Students who used SPLENDID said:

"I think it is a very good, interesting and cool thing. Also it was fun to participate in it"

Obesity & Eating Disorders

Obese person having a meal alone with blue background


Since 1980 obesity has more than doubled worldwide. Today more than 500 million adults are obese. Obesity increases the risk of developing other diseases such as type 2 diabetes and cardiovascular disease, and is estimated to account for 2.8 million deaths each year[1]. The two major risk factors of obesity are a high energy intake and a low physical activity level, resulting in an inability to experience hunger and fullness correctly, and a disturbed hormonal balance.

“While obese people eat too much and move too little, the reverse is true for those with eating disorders, such as anorexia; both groups are similar in that they do not experience hunger and fullness normally” – Cecilia Bergh
Anorexic person having a meal alone with green background

Eating disorders

In Sweden it is estimated that 100,000 people suffer from eating disorders, including anorexia nervosa (the archetypical eating disorder), bulimia nervosa and eating disorder not otherwise specified. Eating disorders mostly affect young women and the outcome is poor with traditional treatment methods. Without the correct treatment, eating disorders have detrimental effects on patients’ quality of life, including a 57 fold increased risk of suicide. The risk factors for the development of eating disorders are low energy intake, high physical activity levels and disturbed perception of hunger and fullness[2].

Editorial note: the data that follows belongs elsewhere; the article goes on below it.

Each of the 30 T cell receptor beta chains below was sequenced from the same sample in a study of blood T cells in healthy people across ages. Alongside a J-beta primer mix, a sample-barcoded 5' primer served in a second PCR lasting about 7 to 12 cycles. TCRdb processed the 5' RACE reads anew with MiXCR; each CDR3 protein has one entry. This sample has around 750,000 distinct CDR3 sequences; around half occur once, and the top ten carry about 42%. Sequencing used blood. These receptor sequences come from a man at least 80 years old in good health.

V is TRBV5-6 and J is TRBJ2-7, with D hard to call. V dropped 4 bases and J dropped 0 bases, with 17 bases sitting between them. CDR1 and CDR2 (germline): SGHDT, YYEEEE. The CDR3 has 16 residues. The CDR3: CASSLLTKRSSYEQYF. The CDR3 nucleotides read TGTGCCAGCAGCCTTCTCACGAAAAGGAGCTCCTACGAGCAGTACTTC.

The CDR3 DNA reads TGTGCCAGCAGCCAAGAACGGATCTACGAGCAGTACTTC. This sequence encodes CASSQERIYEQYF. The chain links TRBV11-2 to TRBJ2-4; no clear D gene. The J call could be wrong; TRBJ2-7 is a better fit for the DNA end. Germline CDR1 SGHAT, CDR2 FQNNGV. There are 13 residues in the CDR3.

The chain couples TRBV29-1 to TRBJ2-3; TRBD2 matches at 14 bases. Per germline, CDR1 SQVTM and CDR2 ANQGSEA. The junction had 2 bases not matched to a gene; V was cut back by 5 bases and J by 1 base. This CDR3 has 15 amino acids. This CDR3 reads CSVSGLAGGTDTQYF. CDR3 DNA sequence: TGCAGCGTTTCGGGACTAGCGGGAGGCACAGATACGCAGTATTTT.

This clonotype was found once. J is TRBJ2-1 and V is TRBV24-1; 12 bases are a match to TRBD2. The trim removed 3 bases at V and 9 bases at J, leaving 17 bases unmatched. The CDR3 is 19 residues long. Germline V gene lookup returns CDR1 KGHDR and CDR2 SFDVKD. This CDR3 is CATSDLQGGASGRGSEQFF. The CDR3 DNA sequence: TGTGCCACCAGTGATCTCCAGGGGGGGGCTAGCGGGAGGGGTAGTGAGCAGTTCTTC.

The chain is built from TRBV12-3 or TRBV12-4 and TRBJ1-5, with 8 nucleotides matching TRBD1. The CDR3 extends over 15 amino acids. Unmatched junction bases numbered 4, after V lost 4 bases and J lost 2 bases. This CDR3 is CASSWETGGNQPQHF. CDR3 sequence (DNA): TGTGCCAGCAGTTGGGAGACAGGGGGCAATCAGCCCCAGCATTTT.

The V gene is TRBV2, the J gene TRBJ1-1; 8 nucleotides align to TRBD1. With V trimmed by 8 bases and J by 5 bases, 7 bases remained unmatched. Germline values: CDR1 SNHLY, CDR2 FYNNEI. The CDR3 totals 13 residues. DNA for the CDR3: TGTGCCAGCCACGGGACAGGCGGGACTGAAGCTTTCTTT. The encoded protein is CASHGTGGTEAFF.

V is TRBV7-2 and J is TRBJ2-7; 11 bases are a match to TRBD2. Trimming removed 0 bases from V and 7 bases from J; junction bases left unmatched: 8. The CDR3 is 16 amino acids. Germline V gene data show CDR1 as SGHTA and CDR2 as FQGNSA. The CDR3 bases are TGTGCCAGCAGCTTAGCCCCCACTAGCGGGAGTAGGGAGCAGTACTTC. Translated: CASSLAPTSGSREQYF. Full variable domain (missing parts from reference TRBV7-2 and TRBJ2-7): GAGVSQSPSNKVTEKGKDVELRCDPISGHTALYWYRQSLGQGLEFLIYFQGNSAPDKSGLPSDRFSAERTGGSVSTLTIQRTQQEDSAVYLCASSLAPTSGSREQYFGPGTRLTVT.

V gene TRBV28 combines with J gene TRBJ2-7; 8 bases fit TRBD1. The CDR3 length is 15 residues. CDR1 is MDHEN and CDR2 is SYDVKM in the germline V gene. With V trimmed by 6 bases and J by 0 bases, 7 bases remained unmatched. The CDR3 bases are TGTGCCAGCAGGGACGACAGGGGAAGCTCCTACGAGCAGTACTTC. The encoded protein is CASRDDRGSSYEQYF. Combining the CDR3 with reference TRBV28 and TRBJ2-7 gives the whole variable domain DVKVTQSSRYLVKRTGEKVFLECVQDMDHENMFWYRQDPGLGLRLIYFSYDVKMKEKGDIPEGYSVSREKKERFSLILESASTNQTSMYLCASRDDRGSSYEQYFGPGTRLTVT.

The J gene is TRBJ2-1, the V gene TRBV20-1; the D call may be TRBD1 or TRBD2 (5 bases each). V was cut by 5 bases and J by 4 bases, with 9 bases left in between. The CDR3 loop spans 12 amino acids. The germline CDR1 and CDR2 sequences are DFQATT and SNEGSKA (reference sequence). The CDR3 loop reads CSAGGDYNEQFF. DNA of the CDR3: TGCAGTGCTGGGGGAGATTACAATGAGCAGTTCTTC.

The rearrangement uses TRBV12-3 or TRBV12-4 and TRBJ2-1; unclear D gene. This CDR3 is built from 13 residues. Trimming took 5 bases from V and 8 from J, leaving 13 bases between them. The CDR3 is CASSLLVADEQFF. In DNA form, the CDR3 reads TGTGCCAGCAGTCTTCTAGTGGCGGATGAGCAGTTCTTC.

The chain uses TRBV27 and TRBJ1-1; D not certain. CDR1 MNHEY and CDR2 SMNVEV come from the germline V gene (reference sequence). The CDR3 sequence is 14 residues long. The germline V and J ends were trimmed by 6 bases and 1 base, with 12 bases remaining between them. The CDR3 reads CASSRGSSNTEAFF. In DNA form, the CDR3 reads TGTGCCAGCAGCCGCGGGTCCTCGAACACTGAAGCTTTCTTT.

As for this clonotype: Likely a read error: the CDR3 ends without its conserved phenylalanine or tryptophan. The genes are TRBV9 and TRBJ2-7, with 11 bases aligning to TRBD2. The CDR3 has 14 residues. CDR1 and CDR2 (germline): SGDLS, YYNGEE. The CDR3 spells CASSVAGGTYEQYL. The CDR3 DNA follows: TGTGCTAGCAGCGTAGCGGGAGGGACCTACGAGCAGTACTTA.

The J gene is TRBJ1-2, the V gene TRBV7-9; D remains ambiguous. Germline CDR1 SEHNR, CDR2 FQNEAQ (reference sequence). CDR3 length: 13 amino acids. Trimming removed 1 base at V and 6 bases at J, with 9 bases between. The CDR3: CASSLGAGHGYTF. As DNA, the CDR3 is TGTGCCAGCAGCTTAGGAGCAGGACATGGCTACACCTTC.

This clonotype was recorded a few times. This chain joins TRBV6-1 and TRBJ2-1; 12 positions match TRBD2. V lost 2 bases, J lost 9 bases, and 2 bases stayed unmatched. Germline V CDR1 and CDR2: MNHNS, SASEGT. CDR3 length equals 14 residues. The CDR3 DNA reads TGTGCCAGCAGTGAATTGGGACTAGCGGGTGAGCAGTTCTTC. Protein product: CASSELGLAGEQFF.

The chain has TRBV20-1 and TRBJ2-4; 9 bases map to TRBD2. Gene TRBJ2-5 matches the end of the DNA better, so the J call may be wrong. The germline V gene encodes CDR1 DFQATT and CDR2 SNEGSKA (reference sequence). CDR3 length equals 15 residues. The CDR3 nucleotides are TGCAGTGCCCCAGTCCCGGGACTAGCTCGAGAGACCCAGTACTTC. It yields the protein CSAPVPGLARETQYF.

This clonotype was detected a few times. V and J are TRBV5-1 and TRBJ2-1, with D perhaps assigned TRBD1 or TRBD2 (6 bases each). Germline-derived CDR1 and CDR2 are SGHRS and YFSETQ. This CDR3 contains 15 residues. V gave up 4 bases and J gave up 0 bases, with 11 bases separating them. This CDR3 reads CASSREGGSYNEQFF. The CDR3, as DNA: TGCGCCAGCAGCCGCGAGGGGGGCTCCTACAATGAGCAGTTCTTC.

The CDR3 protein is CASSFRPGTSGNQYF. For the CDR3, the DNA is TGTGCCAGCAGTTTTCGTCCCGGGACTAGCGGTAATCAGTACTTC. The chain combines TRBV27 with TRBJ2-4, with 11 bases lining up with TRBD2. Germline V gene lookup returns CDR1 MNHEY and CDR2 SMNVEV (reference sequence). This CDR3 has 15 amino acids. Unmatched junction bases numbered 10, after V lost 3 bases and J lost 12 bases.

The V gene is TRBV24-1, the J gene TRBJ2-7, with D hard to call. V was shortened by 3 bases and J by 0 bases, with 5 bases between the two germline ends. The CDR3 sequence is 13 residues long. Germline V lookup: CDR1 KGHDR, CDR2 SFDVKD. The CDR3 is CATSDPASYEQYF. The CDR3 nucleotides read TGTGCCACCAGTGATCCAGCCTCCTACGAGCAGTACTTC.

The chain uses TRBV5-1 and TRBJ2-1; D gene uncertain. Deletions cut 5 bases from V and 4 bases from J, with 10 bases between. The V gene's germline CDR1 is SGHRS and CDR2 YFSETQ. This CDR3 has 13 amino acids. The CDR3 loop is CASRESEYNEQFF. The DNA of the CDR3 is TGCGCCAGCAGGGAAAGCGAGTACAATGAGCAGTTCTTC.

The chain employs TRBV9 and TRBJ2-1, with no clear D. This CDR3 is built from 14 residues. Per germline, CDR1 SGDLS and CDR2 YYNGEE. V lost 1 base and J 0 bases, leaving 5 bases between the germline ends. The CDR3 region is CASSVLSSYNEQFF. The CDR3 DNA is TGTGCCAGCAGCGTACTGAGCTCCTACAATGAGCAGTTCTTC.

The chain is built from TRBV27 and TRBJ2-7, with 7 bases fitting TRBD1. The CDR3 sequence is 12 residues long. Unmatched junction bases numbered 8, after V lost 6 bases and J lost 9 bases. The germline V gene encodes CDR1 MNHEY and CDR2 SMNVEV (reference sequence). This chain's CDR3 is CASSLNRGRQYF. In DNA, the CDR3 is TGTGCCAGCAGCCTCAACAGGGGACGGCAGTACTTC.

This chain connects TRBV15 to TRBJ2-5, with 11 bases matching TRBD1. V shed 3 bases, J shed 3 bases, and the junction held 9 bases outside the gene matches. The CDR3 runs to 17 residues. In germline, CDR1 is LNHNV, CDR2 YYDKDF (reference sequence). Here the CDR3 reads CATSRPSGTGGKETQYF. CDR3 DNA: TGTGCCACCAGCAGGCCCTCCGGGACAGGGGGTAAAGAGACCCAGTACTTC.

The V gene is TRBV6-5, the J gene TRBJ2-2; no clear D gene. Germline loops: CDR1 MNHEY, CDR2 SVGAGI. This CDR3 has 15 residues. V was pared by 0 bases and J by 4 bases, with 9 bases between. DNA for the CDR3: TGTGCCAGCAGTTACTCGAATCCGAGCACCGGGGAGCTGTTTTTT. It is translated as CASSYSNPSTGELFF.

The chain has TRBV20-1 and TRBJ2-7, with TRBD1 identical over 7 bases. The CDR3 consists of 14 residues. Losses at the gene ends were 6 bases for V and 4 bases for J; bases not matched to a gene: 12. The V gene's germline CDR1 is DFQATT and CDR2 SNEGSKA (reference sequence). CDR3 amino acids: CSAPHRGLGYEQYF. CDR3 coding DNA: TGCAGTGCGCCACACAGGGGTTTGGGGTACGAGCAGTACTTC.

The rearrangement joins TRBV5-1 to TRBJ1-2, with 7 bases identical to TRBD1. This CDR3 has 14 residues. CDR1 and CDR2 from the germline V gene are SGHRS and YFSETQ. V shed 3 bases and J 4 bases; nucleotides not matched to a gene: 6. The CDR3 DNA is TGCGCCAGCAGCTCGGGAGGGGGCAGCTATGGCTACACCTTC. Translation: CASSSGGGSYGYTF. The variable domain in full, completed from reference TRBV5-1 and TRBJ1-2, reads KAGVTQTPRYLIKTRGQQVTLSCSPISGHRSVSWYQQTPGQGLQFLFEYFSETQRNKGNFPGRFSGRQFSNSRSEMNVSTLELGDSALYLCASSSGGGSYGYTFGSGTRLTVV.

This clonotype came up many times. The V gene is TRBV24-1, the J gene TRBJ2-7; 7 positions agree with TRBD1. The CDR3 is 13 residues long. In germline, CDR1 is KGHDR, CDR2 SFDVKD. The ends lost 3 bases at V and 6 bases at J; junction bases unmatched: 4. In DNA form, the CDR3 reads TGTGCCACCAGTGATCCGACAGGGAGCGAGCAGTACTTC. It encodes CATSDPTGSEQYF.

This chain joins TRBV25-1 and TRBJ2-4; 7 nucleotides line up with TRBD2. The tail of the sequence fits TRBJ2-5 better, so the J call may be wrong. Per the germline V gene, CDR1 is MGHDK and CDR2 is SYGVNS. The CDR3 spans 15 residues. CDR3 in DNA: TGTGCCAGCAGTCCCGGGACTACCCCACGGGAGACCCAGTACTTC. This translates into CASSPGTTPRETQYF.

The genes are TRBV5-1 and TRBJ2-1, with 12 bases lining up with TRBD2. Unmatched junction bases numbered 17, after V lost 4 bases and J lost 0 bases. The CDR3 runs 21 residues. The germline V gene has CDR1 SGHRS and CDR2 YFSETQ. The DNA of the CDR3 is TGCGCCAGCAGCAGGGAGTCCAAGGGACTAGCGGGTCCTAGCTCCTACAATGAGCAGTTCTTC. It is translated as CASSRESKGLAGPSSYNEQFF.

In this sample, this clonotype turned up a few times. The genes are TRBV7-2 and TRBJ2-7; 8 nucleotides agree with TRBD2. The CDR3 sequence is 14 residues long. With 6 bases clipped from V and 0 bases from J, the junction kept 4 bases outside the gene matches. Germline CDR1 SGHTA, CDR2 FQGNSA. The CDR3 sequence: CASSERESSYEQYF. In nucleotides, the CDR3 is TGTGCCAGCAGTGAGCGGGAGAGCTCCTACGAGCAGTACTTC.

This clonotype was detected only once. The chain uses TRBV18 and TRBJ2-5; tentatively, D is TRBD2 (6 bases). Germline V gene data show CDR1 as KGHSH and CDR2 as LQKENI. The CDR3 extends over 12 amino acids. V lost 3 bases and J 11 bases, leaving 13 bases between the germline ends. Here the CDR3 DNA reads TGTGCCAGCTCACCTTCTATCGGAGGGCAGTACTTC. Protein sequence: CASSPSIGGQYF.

“Behavioral treatment is an approach used to help individuals develop a set of skills to achieve a healthier weight. It is more than helping people to decide what to change; it is helping them identify how to change.” – Gary D Foster
Obese and anorexic person having a meal together with a yellow background

The SPLENDID approach

SPLENDID’s central assumption is that obesity and eating disorders are at the opposite ends on the same behavioural spectrum, and that both problems arise from long term behavioural disturbances in eating and physical activity. In the past, trials training patients to eat and move in a non-pathological way have been demonstrated as effective in individuals with both obesity and eating disorders[3,4]. Now, sensor technology combined with clinical experience will be used to correct eating and physical activity behaviors in an earlier stage of the development of the problems, preventing them from progressing.


1. World Health Organization (2013) Obesity and overweight – Fact sheet No311 [online] Available at: [Accessed 23 Jan 2014]

2. Zandian M, Ioakimidis I, Bergh C, Södersten P. Cause and treatment of anorexia nervosa. Physiol. Behav. 2007 Sep 10;92(1-2):283–90

3. Bergh C, Brodin U, Lindberg G, Södersten P. Randomized controlled trial of a treatment for anorexia and bulimia nervosa. Proc Natl Acad Sci U S A2002;99:9486-91

4. Ford AL, Bergh C, Södersten P, Sabin MA, Hollinghurst S, Hunt LP, Shield JP. Treatment of childhood obesity by retraining eating behaviour: randomised controlled trial. BMJ 2010;340:b5388